Education is failing our entrepreneurs in other areas, too. We cannot ignore the coming impact of the Fourth Industrial Revolution on our world; nor can we close our eyes to the fact that the industries which will prove most productive in the years to come probably don’t exist at present.

The skills required to gain mastery over these industries are, naturally, very different from those which served previous generations. But, then again, the people who will work in these industries have shown themselves to be very different, too. Just as workplaces were initially challenged to accommodate the personalities and tendencies of millennials – the pioneers of the ‘slashie’ or gigging generation, for whom it is commonplace to invest time and energy in a number of different jobs rather than pledging loyalty to an organisation – it’s likely that further adjustments will need to be made if we are to optimally harness the strengths of Generation Z.

On the one hand, and working in our favour, is the intrinsic entrepreneurial flair that seems to come naturally to many of this generation. However, they are also hampered by short attention spans. They are, moreover, more global in their thinking, and more individualistic, than any generation before them.

If we are to help them on their path to successful entrepreneurship, we need to take these differences into account and, perhaps most importantly, end our view of entrepreneurs as one-dimensional people.

At a more pragmatic level, entrepreneurial training in the future will need to go beyond focusing on the basic skills that are essential for starting a business. We will also need to tap into the values and motivations of individual entrepreneurs, while helping them leverage their social networks; perhaps one of the most important tools they’ll have at their disposal.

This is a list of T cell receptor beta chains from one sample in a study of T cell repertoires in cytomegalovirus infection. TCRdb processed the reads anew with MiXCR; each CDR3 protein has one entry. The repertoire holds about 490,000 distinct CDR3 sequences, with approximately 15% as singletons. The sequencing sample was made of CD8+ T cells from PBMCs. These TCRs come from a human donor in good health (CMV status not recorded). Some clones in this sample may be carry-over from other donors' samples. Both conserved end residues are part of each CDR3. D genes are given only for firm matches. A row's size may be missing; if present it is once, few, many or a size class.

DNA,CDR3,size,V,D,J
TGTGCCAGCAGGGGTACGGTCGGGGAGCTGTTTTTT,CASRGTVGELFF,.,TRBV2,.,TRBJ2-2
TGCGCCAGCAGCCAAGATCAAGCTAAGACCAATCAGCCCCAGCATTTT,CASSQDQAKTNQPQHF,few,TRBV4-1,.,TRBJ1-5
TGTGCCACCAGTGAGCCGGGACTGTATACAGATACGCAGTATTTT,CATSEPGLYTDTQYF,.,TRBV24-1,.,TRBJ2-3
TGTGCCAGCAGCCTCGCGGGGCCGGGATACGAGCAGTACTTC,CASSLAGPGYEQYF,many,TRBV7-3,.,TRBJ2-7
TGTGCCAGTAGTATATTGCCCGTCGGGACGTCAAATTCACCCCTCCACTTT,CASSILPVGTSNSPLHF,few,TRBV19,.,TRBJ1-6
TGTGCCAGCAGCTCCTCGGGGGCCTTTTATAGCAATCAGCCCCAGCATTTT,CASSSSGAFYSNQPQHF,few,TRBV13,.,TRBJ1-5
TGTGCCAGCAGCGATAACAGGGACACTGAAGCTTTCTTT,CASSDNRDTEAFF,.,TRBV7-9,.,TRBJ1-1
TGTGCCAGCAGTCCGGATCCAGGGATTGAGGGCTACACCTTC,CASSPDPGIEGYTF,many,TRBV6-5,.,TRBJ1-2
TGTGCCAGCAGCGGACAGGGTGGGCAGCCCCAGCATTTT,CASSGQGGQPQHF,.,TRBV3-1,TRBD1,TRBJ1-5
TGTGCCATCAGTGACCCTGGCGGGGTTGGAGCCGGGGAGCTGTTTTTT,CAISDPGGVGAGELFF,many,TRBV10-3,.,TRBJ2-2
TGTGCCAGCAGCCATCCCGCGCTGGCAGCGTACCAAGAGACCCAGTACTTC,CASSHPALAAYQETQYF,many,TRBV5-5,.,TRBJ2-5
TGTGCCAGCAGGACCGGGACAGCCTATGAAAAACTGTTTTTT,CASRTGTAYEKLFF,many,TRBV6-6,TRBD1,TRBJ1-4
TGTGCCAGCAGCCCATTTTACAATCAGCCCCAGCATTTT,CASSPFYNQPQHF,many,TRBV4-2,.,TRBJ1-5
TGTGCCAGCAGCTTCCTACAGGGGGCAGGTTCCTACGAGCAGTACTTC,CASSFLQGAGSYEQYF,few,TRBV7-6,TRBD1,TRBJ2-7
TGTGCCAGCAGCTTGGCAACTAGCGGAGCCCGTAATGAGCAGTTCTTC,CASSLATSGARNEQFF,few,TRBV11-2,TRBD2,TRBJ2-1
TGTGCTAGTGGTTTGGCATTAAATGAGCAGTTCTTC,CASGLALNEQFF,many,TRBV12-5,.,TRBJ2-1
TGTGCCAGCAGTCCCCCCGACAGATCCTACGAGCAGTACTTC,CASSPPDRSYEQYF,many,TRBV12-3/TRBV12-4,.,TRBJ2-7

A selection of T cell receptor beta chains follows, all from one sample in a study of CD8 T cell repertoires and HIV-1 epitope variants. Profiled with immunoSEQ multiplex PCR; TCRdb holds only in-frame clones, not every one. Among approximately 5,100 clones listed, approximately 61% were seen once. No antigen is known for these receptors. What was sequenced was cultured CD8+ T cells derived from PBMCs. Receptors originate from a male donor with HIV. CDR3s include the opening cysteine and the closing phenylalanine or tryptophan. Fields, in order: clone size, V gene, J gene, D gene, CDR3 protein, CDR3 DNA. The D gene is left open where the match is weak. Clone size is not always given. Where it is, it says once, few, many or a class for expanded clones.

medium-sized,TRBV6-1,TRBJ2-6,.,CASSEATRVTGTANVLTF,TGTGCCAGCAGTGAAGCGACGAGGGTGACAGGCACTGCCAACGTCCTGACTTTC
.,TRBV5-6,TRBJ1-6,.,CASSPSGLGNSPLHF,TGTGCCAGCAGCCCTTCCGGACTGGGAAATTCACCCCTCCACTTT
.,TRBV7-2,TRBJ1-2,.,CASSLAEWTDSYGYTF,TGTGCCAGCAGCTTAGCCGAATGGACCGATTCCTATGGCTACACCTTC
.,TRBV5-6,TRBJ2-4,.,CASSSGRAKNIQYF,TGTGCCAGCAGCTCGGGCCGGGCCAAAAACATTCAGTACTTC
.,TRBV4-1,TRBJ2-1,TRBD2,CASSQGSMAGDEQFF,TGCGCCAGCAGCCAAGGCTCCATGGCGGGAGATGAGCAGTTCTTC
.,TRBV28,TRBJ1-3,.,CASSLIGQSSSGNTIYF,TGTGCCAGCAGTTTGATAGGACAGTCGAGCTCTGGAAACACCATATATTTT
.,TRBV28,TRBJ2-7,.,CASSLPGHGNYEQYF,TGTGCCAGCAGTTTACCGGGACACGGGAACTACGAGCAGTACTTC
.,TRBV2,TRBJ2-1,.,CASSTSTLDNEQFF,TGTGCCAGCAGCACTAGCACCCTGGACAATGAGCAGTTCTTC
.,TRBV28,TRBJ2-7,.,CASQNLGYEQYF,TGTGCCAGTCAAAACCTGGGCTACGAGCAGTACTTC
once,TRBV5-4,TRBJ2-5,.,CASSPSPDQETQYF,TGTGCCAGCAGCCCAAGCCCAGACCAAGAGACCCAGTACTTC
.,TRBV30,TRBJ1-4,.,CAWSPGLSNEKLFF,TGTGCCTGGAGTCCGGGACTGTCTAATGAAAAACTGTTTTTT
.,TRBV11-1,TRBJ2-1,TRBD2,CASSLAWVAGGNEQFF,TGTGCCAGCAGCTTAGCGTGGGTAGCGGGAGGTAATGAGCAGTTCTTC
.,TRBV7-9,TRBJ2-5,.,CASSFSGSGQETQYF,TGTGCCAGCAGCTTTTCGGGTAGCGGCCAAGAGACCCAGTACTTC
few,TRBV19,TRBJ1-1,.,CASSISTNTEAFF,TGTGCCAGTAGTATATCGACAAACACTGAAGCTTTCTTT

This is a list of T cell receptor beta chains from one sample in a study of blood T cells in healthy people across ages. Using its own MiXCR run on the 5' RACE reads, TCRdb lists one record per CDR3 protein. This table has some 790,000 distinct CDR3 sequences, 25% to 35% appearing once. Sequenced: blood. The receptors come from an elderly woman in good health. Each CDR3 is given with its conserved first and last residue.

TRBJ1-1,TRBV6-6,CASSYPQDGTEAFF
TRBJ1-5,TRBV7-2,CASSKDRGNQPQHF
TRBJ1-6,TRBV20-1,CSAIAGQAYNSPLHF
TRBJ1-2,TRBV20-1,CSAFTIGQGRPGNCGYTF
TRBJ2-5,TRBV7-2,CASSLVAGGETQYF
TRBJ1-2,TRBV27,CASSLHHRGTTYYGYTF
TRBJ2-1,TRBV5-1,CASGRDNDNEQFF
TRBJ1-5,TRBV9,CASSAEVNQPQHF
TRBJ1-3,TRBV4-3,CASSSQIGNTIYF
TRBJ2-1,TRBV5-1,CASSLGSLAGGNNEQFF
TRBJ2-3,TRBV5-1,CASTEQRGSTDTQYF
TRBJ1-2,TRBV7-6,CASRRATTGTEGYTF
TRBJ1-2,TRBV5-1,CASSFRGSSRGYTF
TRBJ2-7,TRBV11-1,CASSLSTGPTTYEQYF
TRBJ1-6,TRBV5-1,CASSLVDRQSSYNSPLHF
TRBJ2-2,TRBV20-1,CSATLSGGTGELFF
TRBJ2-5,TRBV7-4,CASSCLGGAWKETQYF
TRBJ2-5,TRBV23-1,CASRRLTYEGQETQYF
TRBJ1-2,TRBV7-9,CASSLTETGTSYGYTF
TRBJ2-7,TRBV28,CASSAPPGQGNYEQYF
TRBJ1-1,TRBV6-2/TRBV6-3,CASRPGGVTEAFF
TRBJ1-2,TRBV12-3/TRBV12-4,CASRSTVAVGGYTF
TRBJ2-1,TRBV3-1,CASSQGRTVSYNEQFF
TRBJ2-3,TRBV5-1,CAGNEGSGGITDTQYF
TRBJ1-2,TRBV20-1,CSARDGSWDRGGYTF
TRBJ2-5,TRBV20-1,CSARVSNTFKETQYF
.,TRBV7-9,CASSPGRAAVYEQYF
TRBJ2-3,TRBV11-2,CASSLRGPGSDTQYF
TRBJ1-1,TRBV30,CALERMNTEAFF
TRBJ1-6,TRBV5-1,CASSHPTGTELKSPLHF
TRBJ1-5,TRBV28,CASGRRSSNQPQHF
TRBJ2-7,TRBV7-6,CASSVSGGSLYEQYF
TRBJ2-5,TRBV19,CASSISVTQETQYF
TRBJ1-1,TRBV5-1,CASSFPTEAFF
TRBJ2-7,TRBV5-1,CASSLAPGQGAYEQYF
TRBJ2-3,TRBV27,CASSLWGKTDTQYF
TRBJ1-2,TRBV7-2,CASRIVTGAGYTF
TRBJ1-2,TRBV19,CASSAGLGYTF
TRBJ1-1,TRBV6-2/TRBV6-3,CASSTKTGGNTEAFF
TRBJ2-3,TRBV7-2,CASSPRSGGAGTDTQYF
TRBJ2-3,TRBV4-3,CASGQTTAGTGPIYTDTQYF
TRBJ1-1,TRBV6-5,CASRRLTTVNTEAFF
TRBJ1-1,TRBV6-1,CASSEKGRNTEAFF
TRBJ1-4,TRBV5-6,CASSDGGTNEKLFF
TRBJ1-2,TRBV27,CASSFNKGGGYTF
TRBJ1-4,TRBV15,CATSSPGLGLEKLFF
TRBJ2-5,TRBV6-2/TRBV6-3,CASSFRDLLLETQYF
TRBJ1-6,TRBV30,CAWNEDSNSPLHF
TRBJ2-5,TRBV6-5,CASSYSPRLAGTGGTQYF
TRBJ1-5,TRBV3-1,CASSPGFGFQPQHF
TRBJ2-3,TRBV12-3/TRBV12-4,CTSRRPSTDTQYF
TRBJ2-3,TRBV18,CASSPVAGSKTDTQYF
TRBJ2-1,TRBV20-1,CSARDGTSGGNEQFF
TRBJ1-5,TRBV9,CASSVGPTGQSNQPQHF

In other words, we need to steer clear of a blanket approach to teaching, and strive instead for methods that resonate on a more individual level. More than anything, we need to get young entrepreneurs thinking: not about the ventures that are most likely to succeed in financial terms, but which are most likely to solve the challenges currently facing our communities and societies.

The Allan Gray Orbis Foundation’s Fellowship programme has been carefully designed to address as many of these challenges as possible. Our chief differentiator, distinguishing us from other initiatives aiming to support entrepreneurs, regards the individuals selected to take part. Rather than honing in on people who have already established startups and require resources to ensure sustainability or take them to the next developmental phase, we target individuals who have displayed entrepreneurial flair, or who have the propensity to become an entrepreneur. We consider the metamorphosis – from potential entrepreneur to actual entrepreneur and, ultimately, entrepreneurial career – to be one of our greatest successes, because it means that people who otherwise would have followed traditional career paths (and thereby entrenched the current status quo) are instead given a chance to realise their full entrepreneurial potential.

That said, the Fellowship programme is neither prescriptive nor restrictive. It recognises that the most fulfilling careers are based on an “either and” rather than an “either or” mindset, and that career paths evolve over time. We accept that for some, entrepreneurship is a goal in itself; for others, it is a milestone that is part of a greater journey. We encourage participants to adopt a similar understanding of their careers, and the open-mindedness which develops as a result is a powerful motivator when it comes to taking risks and engaging with the process of starting a business. This milieu has allowed some Fellows to acquire the work experience required to establish their own start-ups, while others use their learnings from this environment to create a clearer idea of what kind of business they would ultimately like to create.